Turkey’s embattled prime minister, Recep Tayyip Erdoan, is pressing ahead with his plan to ban social-media sites, including Facebook, Twitter and YouTube, in order to stifle criticism after
revelations of corruption surfaced online.
Following its brutal response to protests last year, the proposed social-media ban is evidence of the Turkish government’s increasingly
authoritarian cast -- but also Erdoan’s growing desperation.
Last week, Erdoan said social-media sites like Facebook and YouTube “encourage every kind of immorality and
espionage for their own ends,” adding, “We are determined on this subject. We will not leave this nation at the mercy of YouTube and Facebook.”
The Turkish prime minister
vowed to implement a ban after March 30, when Turkish municipal elections are scheduled, positioning it as an “election promise.”
While it might suit Erdoan to pretend the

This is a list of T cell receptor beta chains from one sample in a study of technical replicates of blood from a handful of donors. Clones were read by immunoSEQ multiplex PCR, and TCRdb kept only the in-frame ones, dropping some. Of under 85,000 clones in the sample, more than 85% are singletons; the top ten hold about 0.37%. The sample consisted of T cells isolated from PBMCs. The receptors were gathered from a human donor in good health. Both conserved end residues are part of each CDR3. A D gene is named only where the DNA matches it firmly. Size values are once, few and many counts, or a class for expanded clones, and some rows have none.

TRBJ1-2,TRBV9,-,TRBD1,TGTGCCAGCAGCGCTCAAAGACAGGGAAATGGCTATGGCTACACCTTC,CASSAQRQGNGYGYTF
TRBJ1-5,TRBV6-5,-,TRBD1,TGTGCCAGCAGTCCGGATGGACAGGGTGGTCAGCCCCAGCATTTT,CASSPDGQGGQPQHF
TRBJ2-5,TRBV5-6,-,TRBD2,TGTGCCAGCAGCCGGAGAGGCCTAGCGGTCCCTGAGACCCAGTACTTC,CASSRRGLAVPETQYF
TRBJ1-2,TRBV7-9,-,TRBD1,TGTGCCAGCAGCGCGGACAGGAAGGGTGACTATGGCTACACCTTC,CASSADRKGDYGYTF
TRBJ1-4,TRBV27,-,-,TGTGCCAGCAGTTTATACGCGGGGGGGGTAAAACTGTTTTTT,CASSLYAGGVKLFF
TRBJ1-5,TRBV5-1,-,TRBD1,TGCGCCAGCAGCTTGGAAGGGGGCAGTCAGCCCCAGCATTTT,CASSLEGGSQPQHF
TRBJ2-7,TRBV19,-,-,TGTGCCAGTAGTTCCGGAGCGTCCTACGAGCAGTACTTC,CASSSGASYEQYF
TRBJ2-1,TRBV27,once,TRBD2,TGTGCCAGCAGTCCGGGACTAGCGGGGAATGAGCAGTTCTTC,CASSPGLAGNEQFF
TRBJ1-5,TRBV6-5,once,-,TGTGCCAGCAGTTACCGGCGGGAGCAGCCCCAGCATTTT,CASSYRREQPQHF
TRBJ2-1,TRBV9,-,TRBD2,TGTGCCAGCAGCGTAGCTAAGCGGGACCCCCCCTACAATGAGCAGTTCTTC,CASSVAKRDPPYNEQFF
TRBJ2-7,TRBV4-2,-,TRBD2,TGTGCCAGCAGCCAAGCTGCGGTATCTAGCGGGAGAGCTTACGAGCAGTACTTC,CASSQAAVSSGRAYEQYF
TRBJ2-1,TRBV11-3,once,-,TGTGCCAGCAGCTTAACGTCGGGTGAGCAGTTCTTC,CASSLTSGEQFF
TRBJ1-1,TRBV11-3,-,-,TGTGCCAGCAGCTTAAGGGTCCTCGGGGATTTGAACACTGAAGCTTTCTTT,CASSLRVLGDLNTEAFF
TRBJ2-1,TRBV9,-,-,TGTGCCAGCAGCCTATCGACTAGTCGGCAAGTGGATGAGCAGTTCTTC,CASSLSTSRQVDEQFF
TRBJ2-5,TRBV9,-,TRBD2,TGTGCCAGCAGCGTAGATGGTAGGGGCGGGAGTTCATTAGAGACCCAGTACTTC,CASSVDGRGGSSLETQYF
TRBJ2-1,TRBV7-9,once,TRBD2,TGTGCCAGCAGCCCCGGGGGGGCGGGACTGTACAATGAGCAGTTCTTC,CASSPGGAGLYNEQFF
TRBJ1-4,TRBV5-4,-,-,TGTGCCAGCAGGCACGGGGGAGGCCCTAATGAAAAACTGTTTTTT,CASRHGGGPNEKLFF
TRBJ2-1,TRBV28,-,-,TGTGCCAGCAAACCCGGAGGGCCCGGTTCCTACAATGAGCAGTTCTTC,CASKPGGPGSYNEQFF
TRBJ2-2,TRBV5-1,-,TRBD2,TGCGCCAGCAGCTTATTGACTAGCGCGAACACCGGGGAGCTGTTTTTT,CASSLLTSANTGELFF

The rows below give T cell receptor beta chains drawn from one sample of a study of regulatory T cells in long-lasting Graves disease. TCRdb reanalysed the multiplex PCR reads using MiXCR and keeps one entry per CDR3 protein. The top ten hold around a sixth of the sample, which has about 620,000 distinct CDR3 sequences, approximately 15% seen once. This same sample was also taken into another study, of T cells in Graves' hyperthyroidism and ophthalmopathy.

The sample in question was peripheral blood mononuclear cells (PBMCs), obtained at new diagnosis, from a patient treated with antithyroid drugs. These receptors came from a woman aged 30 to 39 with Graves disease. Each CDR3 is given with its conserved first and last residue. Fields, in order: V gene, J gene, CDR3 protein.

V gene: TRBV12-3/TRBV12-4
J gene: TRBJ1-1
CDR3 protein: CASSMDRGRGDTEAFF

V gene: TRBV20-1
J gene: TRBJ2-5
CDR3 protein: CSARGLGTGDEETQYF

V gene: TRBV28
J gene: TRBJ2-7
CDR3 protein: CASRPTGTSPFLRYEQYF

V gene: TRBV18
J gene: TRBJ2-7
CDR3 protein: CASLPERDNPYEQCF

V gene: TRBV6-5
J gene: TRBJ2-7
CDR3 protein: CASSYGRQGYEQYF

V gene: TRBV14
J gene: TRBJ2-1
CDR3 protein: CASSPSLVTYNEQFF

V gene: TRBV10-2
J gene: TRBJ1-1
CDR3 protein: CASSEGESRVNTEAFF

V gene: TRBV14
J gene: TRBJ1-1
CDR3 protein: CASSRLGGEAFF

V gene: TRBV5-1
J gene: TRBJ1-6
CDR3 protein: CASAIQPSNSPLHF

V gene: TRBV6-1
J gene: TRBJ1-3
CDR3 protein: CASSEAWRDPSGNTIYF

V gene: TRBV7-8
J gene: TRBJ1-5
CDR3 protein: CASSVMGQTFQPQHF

electorate is clamoring for a social-media ban, there is no escaping the fact that this is a draconian, antidemocratic move -- and there’s no mystery as to his motivations. In recent months, the
Turkish PM, whose popularity was already on the wane after last year’s protests, has been stung by accusations tying his son to corrupt developers, including a leaked recording of a phone call
in which Erdoan himself allegedly advised his son on how to hide money and cover up evidence. This and other damaging recordings have circulated on YouTube, including five new clips posted just last
Erdoan has responded by blaming followers of Fethullah Gülen, a Muslim cleric and former ally-turned-rival living in self-imposed exile in the U.S., whom he accuses of
fabricating the audio clips in order to undermine his Justice and Development Party. Gülen has denied any involvement in the secret recordings.
Last year, Erdoan attacked Twitter
and other social media sites as a “menace” and a “curse” for their role in spreading dissent during huge anti-government protests in Istanbul. A number of Turkish Twitter users
were then arrested for making “libelous” comments and “inciting rebellion,” which in some cases simply meant posting photos of police manhandling protesters.